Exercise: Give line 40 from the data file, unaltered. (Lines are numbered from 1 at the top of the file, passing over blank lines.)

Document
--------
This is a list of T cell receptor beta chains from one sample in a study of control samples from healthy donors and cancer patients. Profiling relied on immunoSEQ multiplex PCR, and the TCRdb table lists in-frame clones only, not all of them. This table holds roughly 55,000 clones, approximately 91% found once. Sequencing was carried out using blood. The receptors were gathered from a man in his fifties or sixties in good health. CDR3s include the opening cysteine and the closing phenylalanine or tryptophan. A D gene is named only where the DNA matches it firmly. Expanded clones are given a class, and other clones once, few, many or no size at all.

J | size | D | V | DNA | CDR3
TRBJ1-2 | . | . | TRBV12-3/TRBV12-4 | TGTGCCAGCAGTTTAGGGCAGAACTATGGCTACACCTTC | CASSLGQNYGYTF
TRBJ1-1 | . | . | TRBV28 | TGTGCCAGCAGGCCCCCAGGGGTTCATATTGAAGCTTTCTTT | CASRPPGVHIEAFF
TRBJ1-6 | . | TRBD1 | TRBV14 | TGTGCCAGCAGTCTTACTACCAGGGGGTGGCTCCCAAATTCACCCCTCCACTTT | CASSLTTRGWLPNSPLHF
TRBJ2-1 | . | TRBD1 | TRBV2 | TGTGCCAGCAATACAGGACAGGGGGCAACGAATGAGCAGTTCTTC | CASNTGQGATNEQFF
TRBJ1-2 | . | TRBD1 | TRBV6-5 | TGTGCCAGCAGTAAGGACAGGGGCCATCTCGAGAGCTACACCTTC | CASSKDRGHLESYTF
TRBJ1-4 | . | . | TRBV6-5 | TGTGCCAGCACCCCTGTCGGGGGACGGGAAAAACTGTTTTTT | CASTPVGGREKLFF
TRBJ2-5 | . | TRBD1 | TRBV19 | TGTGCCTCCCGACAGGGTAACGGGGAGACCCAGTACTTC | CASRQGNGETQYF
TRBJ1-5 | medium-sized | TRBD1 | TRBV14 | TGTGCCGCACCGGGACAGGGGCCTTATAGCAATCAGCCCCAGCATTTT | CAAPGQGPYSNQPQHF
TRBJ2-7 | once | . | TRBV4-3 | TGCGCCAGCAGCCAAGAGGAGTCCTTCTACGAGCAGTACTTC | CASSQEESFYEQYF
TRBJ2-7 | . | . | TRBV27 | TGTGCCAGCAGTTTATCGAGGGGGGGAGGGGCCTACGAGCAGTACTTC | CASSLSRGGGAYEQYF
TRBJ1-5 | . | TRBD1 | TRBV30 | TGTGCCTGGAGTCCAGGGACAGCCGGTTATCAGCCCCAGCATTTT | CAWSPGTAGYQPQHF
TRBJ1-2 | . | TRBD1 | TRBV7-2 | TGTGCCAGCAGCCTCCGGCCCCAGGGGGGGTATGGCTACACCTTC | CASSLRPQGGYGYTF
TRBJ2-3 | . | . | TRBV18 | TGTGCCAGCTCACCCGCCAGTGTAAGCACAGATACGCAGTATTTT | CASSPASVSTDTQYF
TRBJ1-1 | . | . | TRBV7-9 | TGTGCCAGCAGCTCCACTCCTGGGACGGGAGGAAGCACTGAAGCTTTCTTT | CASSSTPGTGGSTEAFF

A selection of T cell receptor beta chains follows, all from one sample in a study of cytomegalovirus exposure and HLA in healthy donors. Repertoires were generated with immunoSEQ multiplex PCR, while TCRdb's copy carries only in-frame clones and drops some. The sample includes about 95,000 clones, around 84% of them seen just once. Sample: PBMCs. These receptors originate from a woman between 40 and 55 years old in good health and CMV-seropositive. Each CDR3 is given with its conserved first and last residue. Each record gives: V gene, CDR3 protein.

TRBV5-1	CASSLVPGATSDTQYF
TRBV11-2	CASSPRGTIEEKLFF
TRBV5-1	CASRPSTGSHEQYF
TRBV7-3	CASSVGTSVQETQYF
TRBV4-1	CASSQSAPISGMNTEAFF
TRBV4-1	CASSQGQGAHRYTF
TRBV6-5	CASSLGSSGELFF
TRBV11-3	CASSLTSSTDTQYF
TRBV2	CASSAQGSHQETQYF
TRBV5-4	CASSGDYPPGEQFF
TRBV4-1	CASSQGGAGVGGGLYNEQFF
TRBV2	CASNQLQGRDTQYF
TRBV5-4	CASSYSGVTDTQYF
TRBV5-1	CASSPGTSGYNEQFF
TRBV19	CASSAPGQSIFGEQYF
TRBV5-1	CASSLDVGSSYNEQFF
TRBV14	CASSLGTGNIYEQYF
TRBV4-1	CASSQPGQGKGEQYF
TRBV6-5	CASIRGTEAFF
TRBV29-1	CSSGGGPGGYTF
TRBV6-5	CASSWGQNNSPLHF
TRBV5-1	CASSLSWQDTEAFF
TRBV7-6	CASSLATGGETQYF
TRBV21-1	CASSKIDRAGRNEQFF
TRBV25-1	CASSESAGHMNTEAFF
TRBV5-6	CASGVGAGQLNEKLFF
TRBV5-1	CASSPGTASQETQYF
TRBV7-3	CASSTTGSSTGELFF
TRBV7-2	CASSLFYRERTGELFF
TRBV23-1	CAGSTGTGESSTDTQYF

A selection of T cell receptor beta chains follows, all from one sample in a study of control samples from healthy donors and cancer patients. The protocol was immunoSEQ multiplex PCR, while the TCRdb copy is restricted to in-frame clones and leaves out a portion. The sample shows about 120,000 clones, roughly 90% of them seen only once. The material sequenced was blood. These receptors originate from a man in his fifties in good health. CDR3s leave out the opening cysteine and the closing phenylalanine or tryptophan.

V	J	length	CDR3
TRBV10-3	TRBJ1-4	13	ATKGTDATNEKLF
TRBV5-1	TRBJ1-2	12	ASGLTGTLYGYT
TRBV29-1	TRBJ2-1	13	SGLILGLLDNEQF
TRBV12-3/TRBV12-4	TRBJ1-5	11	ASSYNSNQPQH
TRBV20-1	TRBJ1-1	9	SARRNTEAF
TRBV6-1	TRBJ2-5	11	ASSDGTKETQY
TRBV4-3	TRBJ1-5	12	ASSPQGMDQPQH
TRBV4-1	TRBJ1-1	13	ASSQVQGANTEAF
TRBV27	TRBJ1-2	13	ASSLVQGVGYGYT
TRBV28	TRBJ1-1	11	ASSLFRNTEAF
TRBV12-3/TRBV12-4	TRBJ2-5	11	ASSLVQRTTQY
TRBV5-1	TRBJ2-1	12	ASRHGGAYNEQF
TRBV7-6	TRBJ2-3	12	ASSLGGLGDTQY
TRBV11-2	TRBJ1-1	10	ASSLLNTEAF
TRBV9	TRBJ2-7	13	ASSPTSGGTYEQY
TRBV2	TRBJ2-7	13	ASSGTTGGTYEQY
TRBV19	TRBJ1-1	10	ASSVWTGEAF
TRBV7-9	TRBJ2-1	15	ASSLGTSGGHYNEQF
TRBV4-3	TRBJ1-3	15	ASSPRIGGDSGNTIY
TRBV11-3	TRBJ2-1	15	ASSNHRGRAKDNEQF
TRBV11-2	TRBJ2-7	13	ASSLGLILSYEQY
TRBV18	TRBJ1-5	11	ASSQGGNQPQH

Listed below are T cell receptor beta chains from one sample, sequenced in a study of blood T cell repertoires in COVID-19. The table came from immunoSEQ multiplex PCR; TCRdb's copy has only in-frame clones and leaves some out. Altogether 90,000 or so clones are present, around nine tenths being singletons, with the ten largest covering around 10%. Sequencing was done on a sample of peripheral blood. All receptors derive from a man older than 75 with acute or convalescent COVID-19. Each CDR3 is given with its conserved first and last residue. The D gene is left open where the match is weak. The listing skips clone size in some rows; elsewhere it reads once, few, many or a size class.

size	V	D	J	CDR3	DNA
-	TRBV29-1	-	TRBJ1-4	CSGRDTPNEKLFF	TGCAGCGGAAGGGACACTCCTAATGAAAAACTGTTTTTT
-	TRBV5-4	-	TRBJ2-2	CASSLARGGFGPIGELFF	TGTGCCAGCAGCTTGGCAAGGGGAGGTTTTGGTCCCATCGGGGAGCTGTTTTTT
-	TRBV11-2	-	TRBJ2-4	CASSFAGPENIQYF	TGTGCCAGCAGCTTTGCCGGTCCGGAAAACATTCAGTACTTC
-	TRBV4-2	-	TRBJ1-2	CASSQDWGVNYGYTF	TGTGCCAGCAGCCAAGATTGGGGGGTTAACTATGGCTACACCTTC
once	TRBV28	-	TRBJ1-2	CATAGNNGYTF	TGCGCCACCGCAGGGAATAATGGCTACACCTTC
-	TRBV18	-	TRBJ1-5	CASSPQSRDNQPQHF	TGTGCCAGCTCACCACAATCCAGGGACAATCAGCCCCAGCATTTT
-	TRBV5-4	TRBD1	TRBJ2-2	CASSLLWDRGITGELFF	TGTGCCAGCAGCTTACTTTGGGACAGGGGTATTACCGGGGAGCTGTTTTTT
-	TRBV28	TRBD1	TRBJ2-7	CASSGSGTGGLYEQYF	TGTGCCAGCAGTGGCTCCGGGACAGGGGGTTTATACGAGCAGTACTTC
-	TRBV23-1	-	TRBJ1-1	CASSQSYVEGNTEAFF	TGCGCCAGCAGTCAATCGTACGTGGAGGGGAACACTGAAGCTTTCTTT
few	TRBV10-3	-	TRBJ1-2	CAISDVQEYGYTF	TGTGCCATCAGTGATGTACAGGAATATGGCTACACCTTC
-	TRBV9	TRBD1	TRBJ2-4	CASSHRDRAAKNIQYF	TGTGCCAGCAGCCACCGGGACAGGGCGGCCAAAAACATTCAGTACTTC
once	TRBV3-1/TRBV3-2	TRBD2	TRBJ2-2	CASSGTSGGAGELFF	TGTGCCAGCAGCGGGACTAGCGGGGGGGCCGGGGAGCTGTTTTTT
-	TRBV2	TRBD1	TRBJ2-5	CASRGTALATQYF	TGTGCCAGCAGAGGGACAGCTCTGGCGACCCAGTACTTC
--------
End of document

TRBV7-6	CASSLATGGETQYF